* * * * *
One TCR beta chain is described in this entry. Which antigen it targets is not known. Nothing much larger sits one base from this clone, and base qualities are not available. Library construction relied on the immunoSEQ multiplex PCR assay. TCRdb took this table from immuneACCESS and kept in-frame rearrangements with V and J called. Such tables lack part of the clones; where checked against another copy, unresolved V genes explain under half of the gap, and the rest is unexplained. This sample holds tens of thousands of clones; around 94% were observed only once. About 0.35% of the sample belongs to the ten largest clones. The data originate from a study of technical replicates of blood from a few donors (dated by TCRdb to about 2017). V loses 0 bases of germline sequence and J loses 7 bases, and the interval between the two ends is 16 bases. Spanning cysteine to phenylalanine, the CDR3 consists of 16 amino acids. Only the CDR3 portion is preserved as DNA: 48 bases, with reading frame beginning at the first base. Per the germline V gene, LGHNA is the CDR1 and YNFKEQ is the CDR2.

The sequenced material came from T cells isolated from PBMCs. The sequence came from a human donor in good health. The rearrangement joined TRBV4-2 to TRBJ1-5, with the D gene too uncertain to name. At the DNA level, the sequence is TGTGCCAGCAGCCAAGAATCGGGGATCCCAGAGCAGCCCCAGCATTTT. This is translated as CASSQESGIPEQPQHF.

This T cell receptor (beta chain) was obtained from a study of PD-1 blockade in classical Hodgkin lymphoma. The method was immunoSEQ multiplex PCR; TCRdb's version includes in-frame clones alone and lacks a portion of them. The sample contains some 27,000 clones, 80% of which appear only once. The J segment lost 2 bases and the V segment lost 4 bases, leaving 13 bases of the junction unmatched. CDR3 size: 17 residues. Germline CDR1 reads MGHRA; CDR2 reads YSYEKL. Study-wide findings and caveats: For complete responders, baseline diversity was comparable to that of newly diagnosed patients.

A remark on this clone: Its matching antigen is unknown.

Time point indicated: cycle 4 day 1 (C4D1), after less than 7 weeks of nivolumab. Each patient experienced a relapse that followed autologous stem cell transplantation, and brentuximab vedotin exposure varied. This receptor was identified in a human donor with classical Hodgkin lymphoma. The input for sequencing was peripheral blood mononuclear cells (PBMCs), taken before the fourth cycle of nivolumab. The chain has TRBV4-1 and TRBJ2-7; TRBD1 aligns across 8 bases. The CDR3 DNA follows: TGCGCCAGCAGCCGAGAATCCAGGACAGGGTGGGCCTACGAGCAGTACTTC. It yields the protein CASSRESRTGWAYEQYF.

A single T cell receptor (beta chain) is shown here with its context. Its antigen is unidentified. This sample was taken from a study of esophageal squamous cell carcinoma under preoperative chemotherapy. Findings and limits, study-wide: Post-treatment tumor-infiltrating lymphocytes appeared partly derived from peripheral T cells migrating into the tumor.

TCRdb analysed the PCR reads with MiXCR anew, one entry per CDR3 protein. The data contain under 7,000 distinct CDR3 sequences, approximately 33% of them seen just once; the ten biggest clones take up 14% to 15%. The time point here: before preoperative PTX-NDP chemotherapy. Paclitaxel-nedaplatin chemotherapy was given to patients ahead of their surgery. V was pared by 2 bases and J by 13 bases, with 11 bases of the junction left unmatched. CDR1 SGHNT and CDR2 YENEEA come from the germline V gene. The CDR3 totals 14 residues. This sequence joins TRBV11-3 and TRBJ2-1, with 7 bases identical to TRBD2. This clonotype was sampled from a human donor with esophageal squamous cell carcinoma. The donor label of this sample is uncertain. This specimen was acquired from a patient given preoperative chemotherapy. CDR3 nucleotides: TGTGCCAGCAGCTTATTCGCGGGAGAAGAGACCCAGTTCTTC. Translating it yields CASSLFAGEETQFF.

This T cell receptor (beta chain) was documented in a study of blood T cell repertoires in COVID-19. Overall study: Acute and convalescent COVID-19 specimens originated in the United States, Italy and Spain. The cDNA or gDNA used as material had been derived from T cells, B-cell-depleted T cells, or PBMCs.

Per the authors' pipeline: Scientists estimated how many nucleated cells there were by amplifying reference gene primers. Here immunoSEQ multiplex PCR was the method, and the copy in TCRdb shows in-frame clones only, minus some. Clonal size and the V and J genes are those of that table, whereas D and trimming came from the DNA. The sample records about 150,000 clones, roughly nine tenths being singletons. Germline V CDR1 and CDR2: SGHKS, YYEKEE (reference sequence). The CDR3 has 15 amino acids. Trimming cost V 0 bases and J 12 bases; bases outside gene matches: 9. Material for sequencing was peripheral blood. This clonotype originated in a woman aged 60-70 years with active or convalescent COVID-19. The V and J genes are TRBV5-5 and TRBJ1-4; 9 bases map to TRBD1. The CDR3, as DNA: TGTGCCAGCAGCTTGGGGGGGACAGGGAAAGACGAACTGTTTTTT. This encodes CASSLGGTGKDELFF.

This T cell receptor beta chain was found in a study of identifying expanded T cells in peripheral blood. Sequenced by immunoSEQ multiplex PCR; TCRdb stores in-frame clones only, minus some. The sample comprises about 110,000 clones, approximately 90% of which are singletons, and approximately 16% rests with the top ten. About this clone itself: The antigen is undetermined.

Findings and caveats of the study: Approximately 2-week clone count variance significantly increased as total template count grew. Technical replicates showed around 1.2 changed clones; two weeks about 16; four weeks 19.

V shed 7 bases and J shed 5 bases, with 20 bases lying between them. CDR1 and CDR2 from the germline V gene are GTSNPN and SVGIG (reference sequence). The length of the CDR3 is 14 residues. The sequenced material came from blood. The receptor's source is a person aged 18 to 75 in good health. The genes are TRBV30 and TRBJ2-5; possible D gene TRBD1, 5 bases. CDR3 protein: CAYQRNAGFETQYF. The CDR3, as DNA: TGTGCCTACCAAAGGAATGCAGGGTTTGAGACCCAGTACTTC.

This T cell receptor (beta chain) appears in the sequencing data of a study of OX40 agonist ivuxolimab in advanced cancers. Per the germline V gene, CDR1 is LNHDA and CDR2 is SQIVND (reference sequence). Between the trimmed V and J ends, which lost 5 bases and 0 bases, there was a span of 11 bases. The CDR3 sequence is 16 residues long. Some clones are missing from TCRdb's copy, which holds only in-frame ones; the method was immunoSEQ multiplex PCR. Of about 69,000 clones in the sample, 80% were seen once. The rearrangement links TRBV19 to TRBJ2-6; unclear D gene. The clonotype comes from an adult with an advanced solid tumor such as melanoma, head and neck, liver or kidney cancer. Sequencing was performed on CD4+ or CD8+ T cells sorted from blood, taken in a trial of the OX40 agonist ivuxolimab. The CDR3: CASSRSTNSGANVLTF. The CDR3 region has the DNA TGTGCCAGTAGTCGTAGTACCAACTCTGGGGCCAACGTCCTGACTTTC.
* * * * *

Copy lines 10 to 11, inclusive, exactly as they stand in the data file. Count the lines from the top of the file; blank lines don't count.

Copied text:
This T cell receptor beta chain was found in a study of identifying expanded T cells in peripheral blood. Sequenced by immunoSEQ multiplex PCR; TCRdb stores in-frame clones only, minus some. The sample comprises about 110,000 clones, approximately 90% of which are singletons, and approximately 16% rests with the top ten. About this clone itself: The antigen is undetermined.

Findings and caveats of the study: Approximately 2-week clone count variance significantly increased as total template count grew. Technical replicates showed around 1.2 changed clones; two weeks about 16; four weeks 19.